- The Washington Times - Wednesday, September 8, 2004


Bill gives Mugabe say over election

HARARE — The government has approved a draft bill that will give President Robert Mugabe the power to appoint key members of the commission overseeing parliamentary elections in March, the state-run Herald newspaper reported yesterday.

Under a draft version of the Zimbabwe Electoral Commission Bill adopted this week, “the president will appoint the chairperson of the commission … and four other commissioners from a list of seven nominees put forward by the Parliamentary Committee on Standing Rules and Orders,” the paper said.

The main opposition Movement for Democratic Change dismissed the draft bill as an attempt by the government “to pull the wool over the eyes of Zimbabweans and [the] international community.”

“It is quite clear that the chairperson of the commission … will be chosen by an interested party, namely the president,” said David Coltart, the MDC’s secretary for legal affairs.


AIDS billboards plug ruling party

GABORONE — Botswana AIDS organizations and opposition parties criticized the governing Botswana Democratic Party yesterday for putting up billboards that link a vote for the BDP to free anti-AIDS drugs.

The billboards — which feature a picture of Helen Ditsebe-Mhone, the first person in the country to publicly disclose she was HIV-positive in 1992 — is accompanied by the message: “Free HIV/AIDS drugs. Vote BDP.”

General elections are expected in late October, but the date has not been announced. The ad raises moral and ethical questions and is “a serious error of judgment,” said a statement signed by nongovernmental and AIDS organizations.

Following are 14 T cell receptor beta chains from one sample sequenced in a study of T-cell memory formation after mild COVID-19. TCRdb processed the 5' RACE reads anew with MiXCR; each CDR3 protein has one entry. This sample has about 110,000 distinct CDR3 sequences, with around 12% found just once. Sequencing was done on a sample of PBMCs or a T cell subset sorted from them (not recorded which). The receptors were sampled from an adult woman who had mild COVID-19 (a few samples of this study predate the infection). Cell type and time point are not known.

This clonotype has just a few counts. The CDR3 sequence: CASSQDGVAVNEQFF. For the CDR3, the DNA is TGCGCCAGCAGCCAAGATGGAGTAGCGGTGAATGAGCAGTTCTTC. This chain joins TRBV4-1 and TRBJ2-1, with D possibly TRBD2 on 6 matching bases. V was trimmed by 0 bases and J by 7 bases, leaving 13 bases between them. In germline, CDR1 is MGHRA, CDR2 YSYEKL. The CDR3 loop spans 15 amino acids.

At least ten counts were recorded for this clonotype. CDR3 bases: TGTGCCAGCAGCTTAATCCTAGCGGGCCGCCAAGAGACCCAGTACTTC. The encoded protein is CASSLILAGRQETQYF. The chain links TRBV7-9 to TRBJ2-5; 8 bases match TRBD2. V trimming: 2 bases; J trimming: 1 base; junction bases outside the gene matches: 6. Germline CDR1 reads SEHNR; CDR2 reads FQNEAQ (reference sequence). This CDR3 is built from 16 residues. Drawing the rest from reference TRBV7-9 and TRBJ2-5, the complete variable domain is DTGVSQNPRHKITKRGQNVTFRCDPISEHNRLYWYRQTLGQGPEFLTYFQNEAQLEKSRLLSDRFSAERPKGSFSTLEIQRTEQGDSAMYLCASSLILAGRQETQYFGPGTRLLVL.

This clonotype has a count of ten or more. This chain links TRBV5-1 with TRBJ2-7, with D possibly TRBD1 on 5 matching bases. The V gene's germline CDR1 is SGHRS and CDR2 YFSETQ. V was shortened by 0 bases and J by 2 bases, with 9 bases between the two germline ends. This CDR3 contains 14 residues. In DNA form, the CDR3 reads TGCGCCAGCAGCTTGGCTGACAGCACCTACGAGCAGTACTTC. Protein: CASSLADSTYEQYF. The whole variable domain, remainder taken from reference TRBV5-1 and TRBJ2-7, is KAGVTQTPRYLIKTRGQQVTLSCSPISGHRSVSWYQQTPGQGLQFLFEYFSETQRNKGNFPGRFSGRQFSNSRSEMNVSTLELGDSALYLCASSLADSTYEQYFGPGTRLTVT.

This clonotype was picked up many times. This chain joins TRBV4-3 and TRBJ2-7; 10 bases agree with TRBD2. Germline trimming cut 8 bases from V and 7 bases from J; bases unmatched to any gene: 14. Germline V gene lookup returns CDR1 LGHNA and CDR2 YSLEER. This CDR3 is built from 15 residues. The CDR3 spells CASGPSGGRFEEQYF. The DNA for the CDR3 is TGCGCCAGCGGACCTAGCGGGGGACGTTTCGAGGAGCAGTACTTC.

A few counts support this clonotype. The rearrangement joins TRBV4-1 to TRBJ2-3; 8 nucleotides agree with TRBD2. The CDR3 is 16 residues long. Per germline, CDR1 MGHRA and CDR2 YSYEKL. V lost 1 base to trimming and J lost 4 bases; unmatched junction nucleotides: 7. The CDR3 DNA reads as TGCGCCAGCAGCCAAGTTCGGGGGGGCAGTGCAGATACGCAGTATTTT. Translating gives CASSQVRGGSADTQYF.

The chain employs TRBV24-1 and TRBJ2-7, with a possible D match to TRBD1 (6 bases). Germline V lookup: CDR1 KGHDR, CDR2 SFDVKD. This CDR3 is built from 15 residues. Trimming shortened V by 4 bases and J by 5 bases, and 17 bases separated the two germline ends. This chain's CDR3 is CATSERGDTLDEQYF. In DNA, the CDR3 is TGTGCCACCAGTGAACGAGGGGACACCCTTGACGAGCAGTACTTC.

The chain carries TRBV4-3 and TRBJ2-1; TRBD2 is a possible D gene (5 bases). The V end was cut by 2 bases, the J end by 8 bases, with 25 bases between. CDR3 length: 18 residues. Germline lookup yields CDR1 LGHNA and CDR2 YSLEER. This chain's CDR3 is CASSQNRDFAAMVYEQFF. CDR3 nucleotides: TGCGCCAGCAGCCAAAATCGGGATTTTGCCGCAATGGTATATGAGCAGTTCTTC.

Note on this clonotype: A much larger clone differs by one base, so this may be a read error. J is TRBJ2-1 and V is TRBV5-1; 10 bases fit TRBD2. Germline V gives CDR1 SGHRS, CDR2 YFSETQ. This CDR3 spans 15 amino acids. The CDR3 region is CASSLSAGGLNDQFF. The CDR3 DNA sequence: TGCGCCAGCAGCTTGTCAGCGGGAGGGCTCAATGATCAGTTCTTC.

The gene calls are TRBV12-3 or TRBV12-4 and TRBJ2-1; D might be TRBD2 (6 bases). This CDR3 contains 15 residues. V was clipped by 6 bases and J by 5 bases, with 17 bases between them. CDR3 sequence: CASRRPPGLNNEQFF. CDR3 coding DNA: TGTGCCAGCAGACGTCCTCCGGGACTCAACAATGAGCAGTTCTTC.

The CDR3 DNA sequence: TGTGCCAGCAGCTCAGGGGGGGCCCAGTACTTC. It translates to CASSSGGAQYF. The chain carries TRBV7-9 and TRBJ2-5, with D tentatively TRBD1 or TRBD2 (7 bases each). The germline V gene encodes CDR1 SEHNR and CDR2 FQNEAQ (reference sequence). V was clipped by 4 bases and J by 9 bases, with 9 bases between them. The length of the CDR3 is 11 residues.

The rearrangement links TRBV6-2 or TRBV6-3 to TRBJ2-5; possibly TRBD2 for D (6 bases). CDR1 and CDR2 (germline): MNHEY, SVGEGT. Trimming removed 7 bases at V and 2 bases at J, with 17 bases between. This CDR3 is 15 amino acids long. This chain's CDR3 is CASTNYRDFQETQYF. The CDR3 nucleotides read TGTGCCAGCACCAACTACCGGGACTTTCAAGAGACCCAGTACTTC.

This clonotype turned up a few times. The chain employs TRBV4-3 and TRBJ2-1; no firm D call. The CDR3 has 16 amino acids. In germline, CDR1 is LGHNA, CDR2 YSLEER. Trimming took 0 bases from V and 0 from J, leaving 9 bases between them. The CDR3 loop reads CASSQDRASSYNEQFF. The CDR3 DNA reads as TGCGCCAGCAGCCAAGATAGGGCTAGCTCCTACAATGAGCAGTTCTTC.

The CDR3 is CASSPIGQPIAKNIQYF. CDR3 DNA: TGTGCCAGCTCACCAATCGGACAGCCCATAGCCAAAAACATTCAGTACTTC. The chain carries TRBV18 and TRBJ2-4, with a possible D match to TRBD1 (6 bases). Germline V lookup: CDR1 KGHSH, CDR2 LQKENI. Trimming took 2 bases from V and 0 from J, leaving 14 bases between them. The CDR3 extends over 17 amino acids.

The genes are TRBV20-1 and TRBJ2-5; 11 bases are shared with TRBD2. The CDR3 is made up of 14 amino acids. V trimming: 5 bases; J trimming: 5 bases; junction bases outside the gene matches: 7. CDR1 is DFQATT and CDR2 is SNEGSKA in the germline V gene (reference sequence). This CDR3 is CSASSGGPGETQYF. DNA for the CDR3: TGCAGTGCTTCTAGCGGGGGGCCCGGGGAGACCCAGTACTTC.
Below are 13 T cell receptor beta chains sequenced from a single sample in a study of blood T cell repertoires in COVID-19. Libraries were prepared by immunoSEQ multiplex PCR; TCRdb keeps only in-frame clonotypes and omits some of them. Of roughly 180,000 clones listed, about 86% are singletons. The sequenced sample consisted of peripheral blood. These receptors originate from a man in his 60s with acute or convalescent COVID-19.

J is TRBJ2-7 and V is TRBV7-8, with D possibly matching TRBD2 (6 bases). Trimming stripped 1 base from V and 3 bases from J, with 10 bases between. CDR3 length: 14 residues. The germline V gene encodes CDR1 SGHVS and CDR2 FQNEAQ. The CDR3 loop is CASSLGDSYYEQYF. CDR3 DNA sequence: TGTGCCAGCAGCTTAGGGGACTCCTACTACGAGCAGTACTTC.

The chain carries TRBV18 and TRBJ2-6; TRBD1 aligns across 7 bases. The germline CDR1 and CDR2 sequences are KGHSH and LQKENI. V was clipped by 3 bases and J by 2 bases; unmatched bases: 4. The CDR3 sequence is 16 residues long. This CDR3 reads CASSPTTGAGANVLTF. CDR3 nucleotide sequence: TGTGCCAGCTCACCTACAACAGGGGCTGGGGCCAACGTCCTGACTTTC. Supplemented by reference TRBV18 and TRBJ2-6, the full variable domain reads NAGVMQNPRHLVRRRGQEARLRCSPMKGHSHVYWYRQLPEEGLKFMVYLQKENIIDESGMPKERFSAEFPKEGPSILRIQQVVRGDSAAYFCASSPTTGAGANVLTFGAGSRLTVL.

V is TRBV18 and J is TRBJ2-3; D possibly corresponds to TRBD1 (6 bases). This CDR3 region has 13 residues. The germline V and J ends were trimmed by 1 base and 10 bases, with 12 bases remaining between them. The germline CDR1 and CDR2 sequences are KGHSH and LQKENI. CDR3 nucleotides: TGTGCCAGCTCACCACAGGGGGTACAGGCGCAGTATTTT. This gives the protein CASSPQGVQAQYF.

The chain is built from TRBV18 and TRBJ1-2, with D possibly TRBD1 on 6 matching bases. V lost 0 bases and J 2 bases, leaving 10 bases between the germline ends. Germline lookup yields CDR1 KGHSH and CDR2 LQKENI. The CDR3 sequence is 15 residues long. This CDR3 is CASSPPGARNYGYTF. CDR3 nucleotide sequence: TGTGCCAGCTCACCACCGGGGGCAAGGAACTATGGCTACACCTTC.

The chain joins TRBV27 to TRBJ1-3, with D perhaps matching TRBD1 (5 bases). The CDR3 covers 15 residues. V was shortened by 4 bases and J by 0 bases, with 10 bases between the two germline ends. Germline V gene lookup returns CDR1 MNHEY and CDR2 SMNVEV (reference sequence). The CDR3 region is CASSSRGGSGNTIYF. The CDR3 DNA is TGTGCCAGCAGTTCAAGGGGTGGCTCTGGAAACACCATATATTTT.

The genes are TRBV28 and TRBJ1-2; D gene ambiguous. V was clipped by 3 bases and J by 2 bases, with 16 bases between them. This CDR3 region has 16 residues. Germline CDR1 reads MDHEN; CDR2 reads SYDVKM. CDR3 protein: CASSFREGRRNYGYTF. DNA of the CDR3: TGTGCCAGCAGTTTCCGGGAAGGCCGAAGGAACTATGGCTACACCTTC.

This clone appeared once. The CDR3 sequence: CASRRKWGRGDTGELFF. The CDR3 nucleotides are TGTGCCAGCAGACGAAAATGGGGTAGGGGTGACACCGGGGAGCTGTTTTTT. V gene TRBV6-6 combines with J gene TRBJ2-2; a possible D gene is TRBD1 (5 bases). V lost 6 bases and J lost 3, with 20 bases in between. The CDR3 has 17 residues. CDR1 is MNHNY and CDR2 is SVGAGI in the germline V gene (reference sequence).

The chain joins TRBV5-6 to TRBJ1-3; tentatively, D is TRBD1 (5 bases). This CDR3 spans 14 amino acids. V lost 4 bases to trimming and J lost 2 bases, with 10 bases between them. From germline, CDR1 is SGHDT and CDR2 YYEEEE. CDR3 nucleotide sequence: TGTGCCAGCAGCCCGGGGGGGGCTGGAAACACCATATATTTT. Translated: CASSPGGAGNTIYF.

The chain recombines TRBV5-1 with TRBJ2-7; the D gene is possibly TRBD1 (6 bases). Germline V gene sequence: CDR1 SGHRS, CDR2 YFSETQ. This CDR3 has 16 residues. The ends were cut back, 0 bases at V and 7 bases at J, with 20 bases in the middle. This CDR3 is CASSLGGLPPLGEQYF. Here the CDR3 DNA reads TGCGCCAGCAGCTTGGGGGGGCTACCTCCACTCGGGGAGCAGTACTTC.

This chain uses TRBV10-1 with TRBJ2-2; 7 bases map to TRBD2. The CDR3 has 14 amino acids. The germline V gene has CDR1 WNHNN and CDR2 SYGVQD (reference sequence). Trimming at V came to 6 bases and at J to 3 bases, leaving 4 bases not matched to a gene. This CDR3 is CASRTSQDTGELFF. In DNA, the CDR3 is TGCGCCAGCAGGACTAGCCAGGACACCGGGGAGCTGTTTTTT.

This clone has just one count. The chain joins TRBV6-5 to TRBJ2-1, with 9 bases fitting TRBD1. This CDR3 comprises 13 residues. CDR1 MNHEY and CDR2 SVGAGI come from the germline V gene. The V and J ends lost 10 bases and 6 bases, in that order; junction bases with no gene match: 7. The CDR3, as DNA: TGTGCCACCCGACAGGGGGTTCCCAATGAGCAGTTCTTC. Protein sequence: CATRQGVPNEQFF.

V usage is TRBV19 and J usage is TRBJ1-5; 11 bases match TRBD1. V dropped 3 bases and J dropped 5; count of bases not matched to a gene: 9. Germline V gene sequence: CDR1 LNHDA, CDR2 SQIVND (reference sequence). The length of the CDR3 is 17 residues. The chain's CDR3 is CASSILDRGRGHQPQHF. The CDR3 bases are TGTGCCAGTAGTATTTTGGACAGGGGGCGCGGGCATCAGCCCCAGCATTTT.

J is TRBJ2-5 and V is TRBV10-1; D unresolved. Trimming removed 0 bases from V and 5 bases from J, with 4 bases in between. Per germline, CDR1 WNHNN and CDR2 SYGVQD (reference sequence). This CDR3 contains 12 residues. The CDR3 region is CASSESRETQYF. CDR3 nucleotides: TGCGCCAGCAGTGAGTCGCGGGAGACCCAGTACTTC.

Traditional healerscome into mainstream

JOHANNESBURG — The country’s 200,000 traditional healers are coming out of the shadows under legislation that aims to bring them into the health care system and weed out the quacks.

The Traditional Health Practitioner’s bill, which comes before Parliament today provides for creation of a council to oversee the licensing of traditional healers, who are consulted by about 70 percent of South Africans, the Health Ministry said.

Under the bill, only registered healers can practice medicine, and they will be barred from making diagnoses or treating terminal diseases. The South African Medical Association has welcomed the move to regulate the healers and make their practice safer for the public.

Weekly notes

Flags will fly at half-staff across South Africa and official funeral services will be held next week for Beyers Naude, the Afrikaner cleric. President Thabo Mbeki declared that a “special official funeral” would be held for Mr. Naude, who died in a retirement home Tuesday at age 89. Mr. Mbeki also ordered the national flag flown at half-staff from Sept. 17 to 20, when Mr. Naude’s body will be cremated and his ashes scattered across the Johannesburg township of Alexandra, where a black church took in the minister in 1963 after he quit the white nationalist Dutch Reformed Church for using the Bible to justify apartheid. … Mame Madior Boye, former prime minister of Senegal, has been appointed special African Union envoy to protect civilians in armed conflicts in Africa under a Canadian-funded project, an AU statement said yesterday.

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